Dec. 1-7, 2000
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Advice on surviving the semester's close

By Nancy Hurrelbrinck

When a friend of Emily Dickinson's asked her whether she didn't get bored, having so much time on her hands, the poet responded, "Time! Time is all I wanted!"

Her lament might resonate with many faculty members over the next few weeks, as they scramble to grade mountains of papers and exams amidst the season's holiday rituals. Inside UVA added a further task, asking a dozen randomly chosen professors to describe via e-mail how they manage time and stay sane at the end of the semester.

"BUDGET TIME," wrote Spanish professor David Gies, noting that December is particularly hectic for English and foreign language faculty, as they prepare to present lectures and interview job applicants at the Modern Language Association conference, held annually Dec. 27-30.

Semester's end near. Each day another deadline. When is it over?

-- Haiku by Kirk Martini

Italian professor Cristina Della Colletta said she tries to "space my energies consistently throughout the semester ...[and] avoid the temptation of last-minute deadlines, usually in response to equally late invitations to submit essays, give talks or join committees."

"Keep doing a mental recheck on priorities," suggested psychology professor Angeline Lillard. Postpone what can be postponed and complete small tasks as they arise. "Practice saying 'No, I don't have time.'"

French professor John D. Lyons said he arises daily before dawn to work on a scholarly project before doing anything else, and keeps his schedule flexible the days he's on Grounds.

"I used to try to have a beautifully efficient schedule, with everything carefully grouped into tight clusters of meetings," he said, but he realized the scheduling effort was time-consuming and anxiety-provoking.

Architecture professor Kirk Martini noted that having students work independently and give presentations during the term's final weeks can reduce faculty preparation time, but some professors can't avoid continuous preparation and massive amounts of grading.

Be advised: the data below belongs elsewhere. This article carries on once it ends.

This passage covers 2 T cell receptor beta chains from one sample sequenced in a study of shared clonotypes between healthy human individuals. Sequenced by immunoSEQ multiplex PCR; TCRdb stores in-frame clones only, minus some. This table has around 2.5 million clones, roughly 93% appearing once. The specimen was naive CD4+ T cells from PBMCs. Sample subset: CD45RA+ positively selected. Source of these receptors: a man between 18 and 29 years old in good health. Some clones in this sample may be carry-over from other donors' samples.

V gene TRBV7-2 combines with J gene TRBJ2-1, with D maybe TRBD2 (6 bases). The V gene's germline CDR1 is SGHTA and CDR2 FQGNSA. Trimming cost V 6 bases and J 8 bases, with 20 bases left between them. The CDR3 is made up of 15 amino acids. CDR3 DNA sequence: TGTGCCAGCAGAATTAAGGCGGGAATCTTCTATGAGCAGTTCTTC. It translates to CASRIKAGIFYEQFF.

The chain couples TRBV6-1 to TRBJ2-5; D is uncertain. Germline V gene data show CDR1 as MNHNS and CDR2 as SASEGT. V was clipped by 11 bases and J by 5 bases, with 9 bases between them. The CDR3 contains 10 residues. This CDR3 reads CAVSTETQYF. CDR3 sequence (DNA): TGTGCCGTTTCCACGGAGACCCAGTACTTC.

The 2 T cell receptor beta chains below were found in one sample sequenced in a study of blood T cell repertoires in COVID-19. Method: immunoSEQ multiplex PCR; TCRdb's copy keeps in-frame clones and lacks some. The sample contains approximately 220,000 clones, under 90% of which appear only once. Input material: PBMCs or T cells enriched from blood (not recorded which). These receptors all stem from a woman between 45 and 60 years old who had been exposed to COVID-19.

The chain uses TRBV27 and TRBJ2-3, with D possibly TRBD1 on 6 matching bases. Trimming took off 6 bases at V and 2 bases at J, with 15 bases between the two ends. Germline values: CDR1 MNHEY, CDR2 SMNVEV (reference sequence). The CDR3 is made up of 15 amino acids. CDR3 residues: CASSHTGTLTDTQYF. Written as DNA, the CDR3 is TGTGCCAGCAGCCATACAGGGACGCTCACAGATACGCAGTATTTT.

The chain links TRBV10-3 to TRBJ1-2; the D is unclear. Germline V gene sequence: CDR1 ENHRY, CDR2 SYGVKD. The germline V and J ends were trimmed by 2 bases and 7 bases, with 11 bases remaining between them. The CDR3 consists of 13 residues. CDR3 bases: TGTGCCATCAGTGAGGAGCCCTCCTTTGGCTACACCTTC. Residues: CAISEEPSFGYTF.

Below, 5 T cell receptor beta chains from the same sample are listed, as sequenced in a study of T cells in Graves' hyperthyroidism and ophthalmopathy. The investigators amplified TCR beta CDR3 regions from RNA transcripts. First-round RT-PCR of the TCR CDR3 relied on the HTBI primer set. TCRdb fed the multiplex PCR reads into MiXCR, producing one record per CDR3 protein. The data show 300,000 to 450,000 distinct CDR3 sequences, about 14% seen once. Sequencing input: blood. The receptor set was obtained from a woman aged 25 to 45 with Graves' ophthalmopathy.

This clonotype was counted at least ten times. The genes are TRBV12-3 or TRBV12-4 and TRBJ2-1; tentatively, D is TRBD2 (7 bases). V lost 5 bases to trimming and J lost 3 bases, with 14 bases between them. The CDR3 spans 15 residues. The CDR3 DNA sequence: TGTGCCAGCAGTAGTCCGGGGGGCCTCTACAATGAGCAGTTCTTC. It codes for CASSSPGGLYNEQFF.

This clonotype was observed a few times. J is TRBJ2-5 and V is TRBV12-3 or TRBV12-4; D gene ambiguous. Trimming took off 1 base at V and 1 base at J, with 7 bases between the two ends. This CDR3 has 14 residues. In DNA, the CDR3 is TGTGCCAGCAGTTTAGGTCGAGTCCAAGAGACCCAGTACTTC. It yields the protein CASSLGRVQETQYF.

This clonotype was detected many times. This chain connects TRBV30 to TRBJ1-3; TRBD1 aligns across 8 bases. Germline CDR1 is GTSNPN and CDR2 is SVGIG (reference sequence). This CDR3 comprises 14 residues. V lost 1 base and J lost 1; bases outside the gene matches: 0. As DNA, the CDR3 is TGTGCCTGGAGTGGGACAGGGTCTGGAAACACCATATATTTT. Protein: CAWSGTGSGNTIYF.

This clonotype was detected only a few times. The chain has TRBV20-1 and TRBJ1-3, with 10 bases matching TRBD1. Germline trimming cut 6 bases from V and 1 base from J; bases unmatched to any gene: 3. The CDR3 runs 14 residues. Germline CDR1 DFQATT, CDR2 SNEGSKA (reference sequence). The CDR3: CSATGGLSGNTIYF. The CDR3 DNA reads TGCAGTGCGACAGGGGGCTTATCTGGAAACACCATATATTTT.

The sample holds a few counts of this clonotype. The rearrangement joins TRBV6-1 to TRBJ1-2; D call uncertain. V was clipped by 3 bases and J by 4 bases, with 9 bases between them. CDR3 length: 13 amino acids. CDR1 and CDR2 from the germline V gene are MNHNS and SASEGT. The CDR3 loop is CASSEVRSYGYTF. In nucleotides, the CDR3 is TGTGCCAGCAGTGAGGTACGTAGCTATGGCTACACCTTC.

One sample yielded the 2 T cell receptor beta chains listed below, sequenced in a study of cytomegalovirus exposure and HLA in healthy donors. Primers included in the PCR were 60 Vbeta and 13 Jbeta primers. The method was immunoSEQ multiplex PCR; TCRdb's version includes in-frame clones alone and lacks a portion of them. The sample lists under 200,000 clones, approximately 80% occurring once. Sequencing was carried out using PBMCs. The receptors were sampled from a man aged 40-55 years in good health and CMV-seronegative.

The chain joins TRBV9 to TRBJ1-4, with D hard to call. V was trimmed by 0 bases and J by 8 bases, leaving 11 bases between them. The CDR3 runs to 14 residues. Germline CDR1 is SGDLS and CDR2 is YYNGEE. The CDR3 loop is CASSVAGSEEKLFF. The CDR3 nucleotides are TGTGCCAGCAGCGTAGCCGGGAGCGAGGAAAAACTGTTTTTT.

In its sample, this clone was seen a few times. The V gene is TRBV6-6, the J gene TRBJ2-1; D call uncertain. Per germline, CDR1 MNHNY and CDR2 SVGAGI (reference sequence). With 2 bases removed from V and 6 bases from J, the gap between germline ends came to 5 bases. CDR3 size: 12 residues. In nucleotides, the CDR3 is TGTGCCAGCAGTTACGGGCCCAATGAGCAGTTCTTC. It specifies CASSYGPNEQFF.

"In that situation, the only thing to do is to work like crazy during the middle of the semester so the decks are clear when the term end arrives," he said.

As for the grading process, art history professor Daniel Ehnbohm said he divides papers into lots of five, rewarding himself with something like a cup of coffee or a phone call after finishing each lot. "It's rather like animal training."

English professor Susan Fraiman said she camps out in a book store and does "marathon sessions stoked by lots of coffee. ...

"For me, this is much more efficient than having to get reoriented each time over the course of several grading sessions," she said, adding that she thinks the results are fairer this way, since grading an entire class' exams at once seems to make it easier to "keep a single standard in mind."

Several professors said that, having done what they can to make the end of term less difficult, they focus on how they respond to the demands placed on them. Exercising regularly, living in the moment or "cultivating mindfulness" and taking time for fun were among their recommendations for staying sane during the semester's final weeks.

"My morning exercise routine always makes me feel better, and helps me to feel that I can confront the day," said history professor Phyllis Leffler.

Lillard said she takes several short breaks throughout the day, "just to breathe and relax the tight muscles."

Martini also advocated exercise, particularly "something that engages mind and body together [such as] golf, tennis or more meditative activities like t'ai chi, yoga or martial arts (I practice aikido)."

"When dealing with stress and pressure, the physical activity is much more effective if it is connected to the mind, since stress is the mind-body response to difficult situations," he said. "If you can control that response, you can control the stress and deal with the difficulty much more effectively."

Sarah Farrell, assistant professor of nursing, and Stephen Arata, associate English professor, both emphasized the importance of being involved in the present moment.

Farrell said she "stays centered" by beginning each morning with quiet time for prayer and reflection and ending each day with planning and journal writing.

"On any given day, my calendar (and yours) could be filled with two or more alternatives for each hour of the day. By planning, I make my choices and I enjoy them to the fullest," she said, adding that her family of five eats dinner together nightly, with each person "sharing the best and worst thing that happened that day."

"I continually remind myself to focus on the task at hand ... and remain aware of its pleasures, interests, stimulations," Arata said, "since my inclination is always to be looking ahead to the things I have to do next. ... Do the thing at hand, and then do the next thing. This approach doesn't get me through my tasks at any faster clip, but it keeps me from the fretfulness that I'm otherwise inclined to indulge in."

Finally, Lillard advised, "Take time for fun. ... Schedule lunches with friends instead of working through lunch at your desk." If a friend wants to attend an interesting lecture during the day, and you can possibly afford to go, do it, she said.

When all else fails, daydream about imminent vacations.


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